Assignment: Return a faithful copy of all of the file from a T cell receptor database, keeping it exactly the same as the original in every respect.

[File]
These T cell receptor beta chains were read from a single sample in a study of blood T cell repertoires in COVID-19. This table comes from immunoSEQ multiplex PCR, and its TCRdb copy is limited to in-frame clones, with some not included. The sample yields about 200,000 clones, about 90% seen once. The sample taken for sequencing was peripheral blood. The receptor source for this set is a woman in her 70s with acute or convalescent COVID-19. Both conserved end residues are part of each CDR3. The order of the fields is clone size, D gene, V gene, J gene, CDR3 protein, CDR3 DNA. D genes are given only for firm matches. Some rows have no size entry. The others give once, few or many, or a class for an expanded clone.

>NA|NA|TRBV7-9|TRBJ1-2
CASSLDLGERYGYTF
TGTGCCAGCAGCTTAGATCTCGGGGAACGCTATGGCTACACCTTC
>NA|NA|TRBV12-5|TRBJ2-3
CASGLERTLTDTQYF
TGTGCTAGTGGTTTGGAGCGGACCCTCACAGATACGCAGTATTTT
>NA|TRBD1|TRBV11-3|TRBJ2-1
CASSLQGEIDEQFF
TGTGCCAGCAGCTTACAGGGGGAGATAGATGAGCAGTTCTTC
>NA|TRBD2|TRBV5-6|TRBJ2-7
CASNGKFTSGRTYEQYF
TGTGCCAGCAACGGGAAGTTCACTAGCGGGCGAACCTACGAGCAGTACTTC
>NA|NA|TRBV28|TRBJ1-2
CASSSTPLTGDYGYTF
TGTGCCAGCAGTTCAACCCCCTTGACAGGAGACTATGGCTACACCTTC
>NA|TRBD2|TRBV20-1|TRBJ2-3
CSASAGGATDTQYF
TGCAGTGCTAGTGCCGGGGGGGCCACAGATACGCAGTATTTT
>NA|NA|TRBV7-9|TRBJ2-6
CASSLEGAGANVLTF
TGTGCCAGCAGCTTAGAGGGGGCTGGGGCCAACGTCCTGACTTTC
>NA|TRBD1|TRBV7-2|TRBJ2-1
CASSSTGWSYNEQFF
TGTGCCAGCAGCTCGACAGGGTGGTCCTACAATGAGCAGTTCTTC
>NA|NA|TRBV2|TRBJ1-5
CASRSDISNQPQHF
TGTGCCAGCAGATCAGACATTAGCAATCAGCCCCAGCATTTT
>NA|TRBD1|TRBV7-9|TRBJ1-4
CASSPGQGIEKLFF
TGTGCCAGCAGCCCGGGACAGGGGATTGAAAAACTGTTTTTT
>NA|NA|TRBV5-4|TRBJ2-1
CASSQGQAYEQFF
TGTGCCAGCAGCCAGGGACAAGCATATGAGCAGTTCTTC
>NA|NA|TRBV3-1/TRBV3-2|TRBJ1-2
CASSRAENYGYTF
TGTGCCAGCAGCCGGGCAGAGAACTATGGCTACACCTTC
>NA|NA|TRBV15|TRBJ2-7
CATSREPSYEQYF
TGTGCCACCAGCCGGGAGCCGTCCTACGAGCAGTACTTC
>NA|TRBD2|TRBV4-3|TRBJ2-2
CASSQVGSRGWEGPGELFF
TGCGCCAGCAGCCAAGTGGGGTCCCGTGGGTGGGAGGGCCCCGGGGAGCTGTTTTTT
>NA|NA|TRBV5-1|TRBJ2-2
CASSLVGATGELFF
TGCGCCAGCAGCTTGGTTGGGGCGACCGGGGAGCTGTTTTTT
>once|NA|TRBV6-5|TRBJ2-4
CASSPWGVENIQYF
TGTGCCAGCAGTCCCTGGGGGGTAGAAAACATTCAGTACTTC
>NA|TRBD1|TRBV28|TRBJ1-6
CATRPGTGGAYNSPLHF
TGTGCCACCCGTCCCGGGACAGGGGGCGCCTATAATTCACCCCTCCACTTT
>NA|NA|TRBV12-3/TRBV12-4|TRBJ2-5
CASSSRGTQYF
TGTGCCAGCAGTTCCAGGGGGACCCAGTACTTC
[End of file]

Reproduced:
These T cell receptor beta chains were read from a single sample in a study of blood T cell repertoires in COVID-19. This table comes from immunoSEQ multiplex PCR, and its TCRdb copy is limited to in-frame clones, with some not included. The sample yields about 200,000 clones, about 90% seen once. The sample taken for sequencing was peripheral blood. The receptor source for this set is a woman in her 70s with acute or convalescent COVID-19. Both conserved end residues are part of each CDR3. The order of the fields is clone size, D gene, V gene, J gene, CDR3 protein, CDR3 DNA. D genes are given only for firm matches. Some rows have no size entry. The others give once, few or many, or a class for an expanded clone.

>NA|NA|TRBV7-9|TRBJ1-2
CASSLDLGERYGYTF
TGTGCCAGCAGCTTAGATCTCGGGGAACGCTATGGCTACACCTTC
>NA|NA|TRBV12-5|TRBJ2-3
CASGLERTLTDTQYF
TGTGCTAGTGGTTTGGAGCGGACCCTCACAGATACGCAGTATTTT
>NA|TRBD1|TRBV11-3|TRBJ2-1
CASSLQGEIDEQFF
TGTGCCAGCAGCTTACAGGGGGAGATAGATGAGCAGTTCTTC
>NA|TRBD2|TRBV5-6|TRBJ2-7
CASNGKFTSGRTYEQYF
TGTGCCAGCAACGGGAAGTTCACTAGCGGGCGAACCTACGAGCAGTACTTC
>NA|NA|TRBV28|TRBJ1-2
CASSSTPLTGDYGYTF
TGTGCCAGCAGTTCAACCCCCTTGACAGGAGACTATGGCTACACCTTC
>NA|TRBD2|TRBV20-1|TRBJ2-3
CSASAGGATDTQYF
TGCAGTGCTAGTGCCGGGGGGGCCACAGATACGCAGTATTTT
>NA|NA|TRBV7-9|TRBJ2-6
CASSLEGAGANVLTF
TGTGCCAGCAGCTTAGAGGGGGCTGGGGCCAACGTCCTGACTTTC
>NA|TRBD1|TRBV7-2|TRBJ2-1
CASSSTGWSYNEQFF
TGTGCCAGCAGCTCGACAGGGTGGTCCTACAATGAGCAGTTCTTC
>NA|NA|TRBV2|TRBJ1-5
CASRSDISNQPQHF
TGTGCCAGCAGATCAGACATTAGCAATCAGCCCCAGCATTTT
>NA|TRBD1|TRBV7-9|TRBJ1-4
CASSPGQGIEKLFF
TGTGCCAGCAGCCCGGGACAGGGGATTGAAAAACTGTTTTTT
>NA|NA|TRBV5-4|TRBJ2-1
CASSQGQAYEQFF
TGTGCCAGCAGCCAGGGACAAGCATATGAGCAGTTCTTC
>NA|NA|TRBV3-1/TRBV3-2|TRBJ1-2
CASSRAENYGYTF
TGTGCCAGCAGCCGGGCAGAGAACTATGGCTACACCTTC
>NA|NA|TRBV15|TRBJ2-7
CATSREPSYEQYF
TGTGCCACCAGCCGGGAGCCGTCCTACGAGCAGTACTTC
>NA|TRBD2|TRBV4-3|TRBJ2-2
CASSQVGSRGWEGPGELFF
TGCGCCAGCAGCCAAGTGGGGTCCCGTGGGTGGGAGGGCCCCGGGGAGCTGTTTTTT
>NA|NA|TRBV5-1|TRBJ2-2
CASSLVGATGELFF
TGCGCCAGCAGCTTGGTTGGGGCGACCGGGGAGCTGTTTTTT
>once|NA|TRBV6-5|TRBJ2-4
CASSPWGVENIQYF
TGTGCCAGCAGTCCCTGGGGGGTAGAAAACATTCAGTACTTC
>NA|TRBD1|TRBV28|TRBJ1-6
CATRPGTGGAYNSPLHF
TGTGCCACCCGTCCCGGGACAGGGGGCGCCTATAATTCACCCCTCCACTTT
>NA|NA|TRBV12-3/TRBV12-4|TRBJ2-5
CASSSRGTQYF
TGTGCCAGCAGTTCCAGGGGGACCCAGTACTTC